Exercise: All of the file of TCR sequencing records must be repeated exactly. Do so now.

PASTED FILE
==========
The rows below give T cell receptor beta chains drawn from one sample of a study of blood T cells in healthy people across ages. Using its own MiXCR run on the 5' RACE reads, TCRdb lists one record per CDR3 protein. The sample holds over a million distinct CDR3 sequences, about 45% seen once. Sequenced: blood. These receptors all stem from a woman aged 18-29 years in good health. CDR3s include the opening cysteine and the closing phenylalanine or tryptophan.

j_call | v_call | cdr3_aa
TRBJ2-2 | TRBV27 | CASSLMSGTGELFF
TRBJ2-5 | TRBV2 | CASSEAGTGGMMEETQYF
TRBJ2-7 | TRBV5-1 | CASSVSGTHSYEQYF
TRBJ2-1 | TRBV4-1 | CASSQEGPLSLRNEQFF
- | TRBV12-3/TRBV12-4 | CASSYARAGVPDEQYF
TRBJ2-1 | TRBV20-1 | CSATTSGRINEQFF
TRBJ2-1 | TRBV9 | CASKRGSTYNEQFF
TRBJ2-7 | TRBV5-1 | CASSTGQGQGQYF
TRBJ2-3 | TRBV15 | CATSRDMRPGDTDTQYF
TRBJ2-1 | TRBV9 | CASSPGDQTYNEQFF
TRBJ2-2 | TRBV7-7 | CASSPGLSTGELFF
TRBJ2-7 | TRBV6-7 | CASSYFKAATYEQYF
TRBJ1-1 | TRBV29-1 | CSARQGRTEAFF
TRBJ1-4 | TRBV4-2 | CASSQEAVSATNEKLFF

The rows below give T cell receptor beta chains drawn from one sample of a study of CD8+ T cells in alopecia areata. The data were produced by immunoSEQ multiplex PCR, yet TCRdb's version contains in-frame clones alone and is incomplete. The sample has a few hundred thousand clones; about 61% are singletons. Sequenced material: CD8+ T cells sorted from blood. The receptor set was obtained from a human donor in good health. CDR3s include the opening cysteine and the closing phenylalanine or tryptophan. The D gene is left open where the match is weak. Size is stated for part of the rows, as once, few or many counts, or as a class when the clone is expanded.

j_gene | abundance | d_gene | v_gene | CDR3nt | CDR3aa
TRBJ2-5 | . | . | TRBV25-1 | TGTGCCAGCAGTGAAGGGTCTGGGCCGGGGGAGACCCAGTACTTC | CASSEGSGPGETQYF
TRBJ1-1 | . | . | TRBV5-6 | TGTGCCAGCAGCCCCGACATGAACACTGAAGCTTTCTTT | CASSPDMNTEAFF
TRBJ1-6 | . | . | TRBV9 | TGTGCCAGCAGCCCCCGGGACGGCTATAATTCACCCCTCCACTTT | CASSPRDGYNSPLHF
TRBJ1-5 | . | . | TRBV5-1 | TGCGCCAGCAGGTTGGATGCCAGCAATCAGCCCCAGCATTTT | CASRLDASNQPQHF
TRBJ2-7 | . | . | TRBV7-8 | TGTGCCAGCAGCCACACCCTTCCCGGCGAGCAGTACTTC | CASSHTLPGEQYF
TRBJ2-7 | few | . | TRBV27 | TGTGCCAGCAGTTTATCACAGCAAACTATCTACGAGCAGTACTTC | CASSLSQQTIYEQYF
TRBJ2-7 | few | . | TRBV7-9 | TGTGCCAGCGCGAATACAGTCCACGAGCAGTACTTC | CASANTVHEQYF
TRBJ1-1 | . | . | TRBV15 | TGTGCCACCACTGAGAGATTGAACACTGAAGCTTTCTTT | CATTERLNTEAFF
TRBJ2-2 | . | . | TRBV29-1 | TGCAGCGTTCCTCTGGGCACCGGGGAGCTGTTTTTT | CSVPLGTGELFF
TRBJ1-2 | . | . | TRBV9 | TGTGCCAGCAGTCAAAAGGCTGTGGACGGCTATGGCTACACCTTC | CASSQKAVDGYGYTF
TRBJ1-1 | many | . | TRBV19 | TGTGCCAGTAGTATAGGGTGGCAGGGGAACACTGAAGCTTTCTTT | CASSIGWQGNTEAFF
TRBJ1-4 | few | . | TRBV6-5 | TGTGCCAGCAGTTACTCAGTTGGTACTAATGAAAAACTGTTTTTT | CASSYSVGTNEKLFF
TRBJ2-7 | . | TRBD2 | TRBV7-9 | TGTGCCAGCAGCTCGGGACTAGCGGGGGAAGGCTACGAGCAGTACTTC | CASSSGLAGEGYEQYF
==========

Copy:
The rows below give T cell receptor beta chains drawn from one sample of a study of blood T cells in healthy people across ages. Using its own MiXCR run on the 5' RACE reads, TCRdb lists one record per CDR3 protein. The sample holds over a million distinct CDR3 sequences, about 45% seen once. Sequenced: blood. These receptors all stem from a woman aged 18-29 years in good health. CDR3s include the opening cysteine and the closing phenylalanine or tryptophan.

j_call | v_call | cdr3_aa
TRBJ2-2 | TRBV27 | CASSLMSGTGELFF
TRBJ2-5 | TRBV2 | CASSEAGTGGMMEETQYF
TRBJ2-7 | TRBV5-1 | CASSVSGTHSYEQYF
TRBJ2-1 | TRBV4-1 | CASSQEGPLSLRNEQFF
- | TRBV12-3/TRBV12-4 | CASSYARAGVPDEQYF
TRBJ2-1 | TRBV20-1 | CSATTSGRINEQFF
TRBJ2-1 | TRBV9 | CASKRGSTYNEQFF
TRBJ2-7 | TRBV5-1 | CASSTGQGQGQYF
TRBJ2-3 | TRBV15 | CATSRDMRPGDTDTQYF
TRBJ2-1 | TRBV9 | CASSPGDQTYNEQFF
TRBJ2-2 | TRBV7-7 | CASSPGLSTGELFF
TRBJ2-7 | TRBV6-7 | CASSYFKAATYEQYF
TRBJ1-1 | TRBV29-1 | CSARQGRTEAFF
TRBJ1-4 | TRBV4-2 | CASSQEAVSATNEKLFF

The rows below give T cell receptor beta chains drawn from one sample of a study of CD8+ T cells in alopecia areata. The data were produced by immunoSEQ multiplex PCR, yet TCRdb's version contains in-frame clones alone and is incomplete. The sample has a few hundred thousand clones; about 61% are singletons. Sequenced material: CD8+ T cells sorted from blood. The receptor set was obtained from a human donor in good health. CDR3s include the opening cysteine and the closing phenylalanine or tryptophan. The D gene is left open where the match is weak. Size is stated for part of the rows, as once, few or many counts, or as a class when the clone is expanded.

j_gene | abundance | d_gene | v_gene | CDR3nt | CDR3aa
TRBJ2-5 | . | . | TRBV25-1 | TGTGCCAGCAGTGAAGGGTCTGGGCCGGGGGAGACCCAGTACTTC | CASSEGSGPGETQYF
TRBJ1-1 | . | . | TRBV5-6 | TGTGCCAGCAGCCCCGACATGAACACTGAAGCTTTCTTT | CASSPDMNTEAFF
TRBJ1-6 | . | . | TRBV9 | TGTGCCAGCAGCCCCCGGGACGGCTATAATTCACCCCTCCACTTT | CASSPRDGYNSPLHF
TRBJ1-5 | . | . | TRBV5-1 | TGCGCCAGCAGGTTGGATGCCAGCAATCAGCCCCAGCATTTT | CASRLDASNQPQHF
TRBJ2-7 | . | . | TRBV7-8 | TGTGCCAGCAGCCACACCCTTCCCGGCGAGCAGTACTTC | CASSHTLPGEQYF
TRBJ2-7 | few | . | TRBV27 | TGTGCCAGCAGTTTATCACAGCAAACTATCTACGAGCAGTACTTC | CASSLSQQTIYEQYF
TRBJ2-7 | few | . | TRBV7-9 | TGTGCCAGCGCGAATACAGTCCACGAGCAGTACTTC | CASANTVHEQYF
TRBJ1-1 | . | . | TRBV15 | TGTGCCACCACTGAGAGATTGAACACTGAAGCTTTCTTT | CATTERLNTEAFF
TRBJ2-2 | . | . | TRBV29-1 | TGCAGCGTTCCTCTGGGCACCGGGGAGCTGTTTTTT | CSVPLGTGELFF
TRBJ1-2 | . | . | TRBV9 | TGTGCCAGCAGTCAAAAGGCTGTGGACGGCTATGGCTACACCTTC | CASSQKAVDGYGYTF
TRBJ1-1 | many | . | TRBV19 | TGTGCCAGTAGTATAGGGTGGCAGGGGAACACTGAAGCTTTCTTT | CASSIGWQGNTEAFF
TRBJ1-4 | few | . | TRBV6-5 | TGTGCCAGCAGTTACTCAGTTGGTACTAATGAAAAACTGTTTTTT | CASSYSVGTNEKLFF
TRBJ2-7 | . | TRBD2 | TRBV7-9 | TGTGCCAGCAGCTCGGGACTAGCGGGGGAAGGCTACGAGCAGTACTTC | CASSSGLAGEGYEQYF